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Very often in Ruby (and Rails specifically) you have to check if something exists and then perform an action on it, for example:

if @objects.any?
  puts "We have these objects:"
  @objects.each { |o| puts "hello: #{o}"

This is as short as it gets and all is good, but what if you have @objects.some_association.something.hit_database.process instead of @objects? I would have to repeat it second time inside the if expression and what if I don't know the implementation details and the method calls are expensive?

The obvious choice is to create a variable and then test it and then process it, but then you have to come up with a variable name (ugh) and it will also hang around in memory until the end of the scope.

Why not something like this:

@objects.some_association.something.hit_database.process.with :any? do |objects|
    puts "We have these objects:"
    objects.each { ... }

How would you do this?

share|improve this question
up vote 2 down vote accepted

What about tap?

@objects.some_association.something.hit_database.process.tap do |objects|
  if objects.any?
    puts "We have these objects:"
    objects.each { ... }
share|improve this answer
This seems to be the best way so far without resorting to any external code. Would upvote more if I could. – Gunchars Dec 11 '12 at 21:51

Note that there's no reason to check that an array has at least one element with any? if you're only going to send each, because sending each to an empty array is a no-op.

To answer your question, perhaps you are looking for

share|improve this answer
The reason to check with any? is to print the "We have these objects:" message before the objects themselves and not print anything if there aren't any. I really don't know any other way to do this. (looking at andand now) – Gunchars Dec 11 '12 at 21:30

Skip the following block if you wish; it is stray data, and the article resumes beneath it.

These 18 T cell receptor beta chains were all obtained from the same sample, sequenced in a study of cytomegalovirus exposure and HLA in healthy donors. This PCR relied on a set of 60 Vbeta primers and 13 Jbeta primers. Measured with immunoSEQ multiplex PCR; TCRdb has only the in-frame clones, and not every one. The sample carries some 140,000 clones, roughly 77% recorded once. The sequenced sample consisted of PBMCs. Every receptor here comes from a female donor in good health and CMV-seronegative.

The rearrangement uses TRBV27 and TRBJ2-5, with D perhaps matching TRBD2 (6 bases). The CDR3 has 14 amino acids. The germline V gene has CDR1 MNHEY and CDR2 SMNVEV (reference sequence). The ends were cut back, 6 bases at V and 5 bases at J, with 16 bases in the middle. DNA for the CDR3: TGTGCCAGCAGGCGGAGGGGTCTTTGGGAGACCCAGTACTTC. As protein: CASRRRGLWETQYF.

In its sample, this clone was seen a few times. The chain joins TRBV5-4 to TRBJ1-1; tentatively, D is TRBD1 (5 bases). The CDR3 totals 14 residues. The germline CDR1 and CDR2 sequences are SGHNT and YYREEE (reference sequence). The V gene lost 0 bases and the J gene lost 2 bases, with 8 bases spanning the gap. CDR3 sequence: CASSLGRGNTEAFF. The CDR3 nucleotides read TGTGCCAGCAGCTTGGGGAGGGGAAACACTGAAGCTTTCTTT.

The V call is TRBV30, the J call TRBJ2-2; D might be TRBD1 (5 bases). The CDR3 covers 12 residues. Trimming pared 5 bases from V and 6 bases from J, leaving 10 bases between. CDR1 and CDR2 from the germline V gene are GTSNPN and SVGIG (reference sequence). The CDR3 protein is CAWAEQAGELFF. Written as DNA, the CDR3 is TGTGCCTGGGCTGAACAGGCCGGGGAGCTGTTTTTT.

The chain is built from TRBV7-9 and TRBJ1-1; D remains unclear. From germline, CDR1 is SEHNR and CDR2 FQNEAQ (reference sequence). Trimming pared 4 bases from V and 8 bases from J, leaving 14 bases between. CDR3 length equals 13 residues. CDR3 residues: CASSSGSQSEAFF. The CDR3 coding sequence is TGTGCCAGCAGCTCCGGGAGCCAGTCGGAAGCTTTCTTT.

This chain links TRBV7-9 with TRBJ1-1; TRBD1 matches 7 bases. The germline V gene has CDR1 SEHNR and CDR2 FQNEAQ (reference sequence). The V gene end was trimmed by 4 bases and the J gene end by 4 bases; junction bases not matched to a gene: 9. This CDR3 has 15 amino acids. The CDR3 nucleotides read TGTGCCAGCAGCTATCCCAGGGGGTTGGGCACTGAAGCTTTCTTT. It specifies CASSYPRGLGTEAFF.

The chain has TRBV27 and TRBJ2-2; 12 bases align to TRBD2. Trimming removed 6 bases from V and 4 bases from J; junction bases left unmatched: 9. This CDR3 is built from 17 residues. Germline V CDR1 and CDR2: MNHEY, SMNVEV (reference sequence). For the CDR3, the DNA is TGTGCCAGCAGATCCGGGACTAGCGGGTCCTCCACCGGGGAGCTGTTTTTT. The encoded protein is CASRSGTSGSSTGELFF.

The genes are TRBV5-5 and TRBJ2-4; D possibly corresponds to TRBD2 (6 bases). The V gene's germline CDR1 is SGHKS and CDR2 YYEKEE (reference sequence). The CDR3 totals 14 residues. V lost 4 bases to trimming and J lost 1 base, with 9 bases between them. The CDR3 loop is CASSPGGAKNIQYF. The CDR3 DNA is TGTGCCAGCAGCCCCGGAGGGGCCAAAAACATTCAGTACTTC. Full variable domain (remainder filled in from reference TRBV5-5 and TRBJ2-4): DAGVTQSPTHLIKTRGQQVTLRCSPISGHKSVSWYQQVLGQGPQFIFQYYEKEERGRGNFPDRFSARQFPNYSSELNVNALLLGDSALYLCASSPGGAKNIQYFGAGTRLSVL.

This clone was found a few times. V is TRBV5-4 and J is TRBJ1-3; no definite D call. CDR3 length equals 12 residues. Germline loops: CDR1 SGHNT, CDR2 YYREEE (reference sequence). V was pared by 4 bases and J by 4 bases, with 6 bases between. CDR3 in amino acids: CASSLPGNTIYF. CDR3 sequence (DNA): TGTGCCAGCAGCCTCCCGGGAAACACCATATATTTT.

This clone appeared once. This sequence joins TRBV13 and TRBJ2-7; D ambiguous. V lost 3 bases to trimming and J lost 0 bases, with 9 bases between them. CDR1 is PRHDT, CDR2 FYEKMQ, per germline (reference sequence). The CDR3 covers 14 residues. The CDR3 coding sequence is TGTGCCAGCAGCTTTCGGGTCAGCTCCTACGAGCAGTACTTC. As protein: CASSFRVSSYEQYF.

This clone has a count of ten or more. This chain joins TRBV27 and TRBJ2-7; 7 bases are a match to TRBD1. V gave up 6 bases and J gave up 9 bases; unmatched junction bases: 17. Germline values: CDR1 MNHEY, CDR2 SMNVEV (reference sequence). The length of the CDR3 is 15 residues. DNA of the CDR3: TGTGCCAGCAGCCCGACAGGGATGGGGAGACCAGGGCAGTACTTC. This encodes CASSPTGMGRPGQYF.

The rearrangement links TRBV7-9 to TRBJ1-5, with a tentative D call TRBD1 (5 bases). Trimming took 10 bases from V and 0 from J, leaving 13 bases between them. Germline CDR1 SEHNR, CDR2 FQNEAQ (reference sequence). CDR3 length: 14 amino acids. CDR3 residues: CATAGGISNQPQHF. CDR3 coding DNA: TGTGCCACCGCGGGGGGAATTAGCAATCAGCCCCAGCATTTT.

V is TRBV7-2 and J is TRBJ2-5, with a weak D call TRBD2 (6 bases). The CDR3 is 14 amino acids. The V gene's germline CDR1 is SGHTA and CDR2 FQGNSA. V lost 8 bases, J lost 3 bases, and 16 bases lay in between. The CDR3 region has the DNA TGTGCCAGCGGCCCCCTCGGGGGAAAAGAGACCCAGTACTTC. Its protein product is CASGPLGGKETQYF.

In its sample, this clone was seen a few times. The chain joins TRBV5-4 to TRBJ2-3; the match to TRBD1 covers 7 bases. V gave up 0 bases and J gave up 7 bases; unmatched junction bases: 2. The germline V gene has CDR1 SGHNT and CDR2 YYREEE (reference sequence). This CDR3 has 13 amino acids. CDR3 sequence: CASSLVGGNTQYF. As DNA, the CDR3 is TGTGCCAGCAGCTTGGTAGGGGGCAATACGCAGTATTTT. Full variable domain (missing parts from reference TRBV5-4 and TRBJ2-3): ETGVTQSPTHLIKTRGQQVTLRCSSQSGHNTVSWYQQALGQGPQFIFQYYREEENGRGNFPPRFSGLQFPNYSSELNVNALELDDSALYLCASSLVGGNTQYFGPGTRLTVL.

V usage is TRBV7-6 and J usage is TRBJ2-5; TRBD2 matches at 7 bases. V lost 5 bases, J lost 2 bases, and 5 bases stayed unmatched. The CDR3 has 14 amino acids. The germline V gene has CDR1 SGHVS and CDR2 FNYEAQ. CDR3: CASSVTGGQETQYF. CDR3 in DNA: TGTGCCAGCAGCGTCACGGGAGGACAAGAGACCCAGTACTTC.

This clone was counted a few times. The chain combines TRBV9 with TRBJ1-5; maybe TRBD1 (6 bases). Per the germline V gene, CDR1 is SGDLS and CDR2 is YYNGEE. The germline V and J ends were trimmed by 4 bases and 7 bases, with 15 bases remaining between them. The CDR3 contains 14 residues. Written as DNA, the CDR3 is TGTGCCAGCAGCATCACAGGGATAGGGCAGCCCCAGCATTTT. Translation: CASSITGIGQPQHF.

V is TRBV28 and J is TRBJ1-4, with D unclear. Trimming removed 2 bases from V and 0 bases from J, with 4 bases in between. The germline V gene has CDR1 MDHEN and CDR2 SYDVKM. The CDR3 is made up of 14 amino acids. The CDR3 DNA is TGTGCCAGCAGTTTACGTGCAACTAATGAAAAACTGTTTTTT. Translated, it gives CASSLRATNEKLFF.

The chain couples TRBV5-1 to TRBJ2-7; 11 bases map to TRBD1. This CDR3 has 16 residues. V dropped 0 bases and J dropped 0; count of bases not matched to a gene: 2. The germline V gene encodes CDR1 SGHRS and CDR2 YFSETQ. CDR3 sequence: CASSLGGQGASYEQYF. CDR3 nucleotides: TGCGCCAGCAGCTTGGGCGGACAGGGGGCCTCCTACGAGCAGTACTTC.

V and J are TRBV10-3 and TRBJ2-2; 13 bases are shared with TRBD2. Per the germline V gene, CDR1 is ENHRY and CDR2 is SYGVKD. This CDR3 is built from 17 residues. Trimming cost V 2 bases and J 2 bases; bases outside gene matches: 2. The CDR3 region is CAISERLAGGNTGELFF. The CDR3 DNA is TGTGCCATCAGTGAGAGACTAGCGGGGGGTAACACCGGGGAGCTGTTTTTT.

oh yes, silly me – hdgarrood Dec 11 '12 at 21:32
i've just seen ick which might be more along the lines of what you want; their let is more similar to your with than andand is: – hdgarrood Dec 11 '12 at 21:39

Indeed, using a variable pollutes the namespace, but still, I think if (var = value).predicate is is a pretty common idiom and usually is perfectly ok:

if (objects = @objects.some_association.hit_database).present?
  puts "We have these objects: #{objects}"

Option 2: if you like to create your own abstractions in a declarative fashion, that's also possible using a block: => :present?) do |objects|
  puts "We have these objects: #{objects}"

Writing Object#as(options = {}) is pretty straigthforward.

share|improve this answer
This would be perfect if it didn't pollute the scope. – Gunchars Dec 12 '12 at 2:34
Indeed, the first option pollutes the scope, which it's not nice (on the other hand, it allows to use the variable in other branches of the conditional). The as solution has not this problem. – tokland Dec 12 '12 at 6:57

Edit: If you're using Ruby 1.9, the Object#tap method provides the same functionality as the code listed below.

It sounds like you just want to be able to save a reference to an object without polluting the scope, correct? How about we open up the Object class and add a method do, which will just yield itself to the block:

class Object
  def do
    yield self if block_given?
    return self # allow chaining

We can then call, for example:

[1,2,3].do { |a| puts a.length if a.any? }
=> 3
[].do { |a| puts a.length if a.any? }
=> nil
share|improve this answer
There's already the Object#tap method which can be used for that. – qqx Dec 11 '12 at 21:34
Ah, then cross my answer out and just put a reference to that. :) Forgot that was included by default in Ruby 1.9 now. – ceykooo Dec 11 '12 at 21:36
Yes, this is already better. I can now do: lots.of.methods.tap { |o| if o.any?; puts "hello"; o.each { ... }; end } – Gunchars Dec 11 '12 at 21:42

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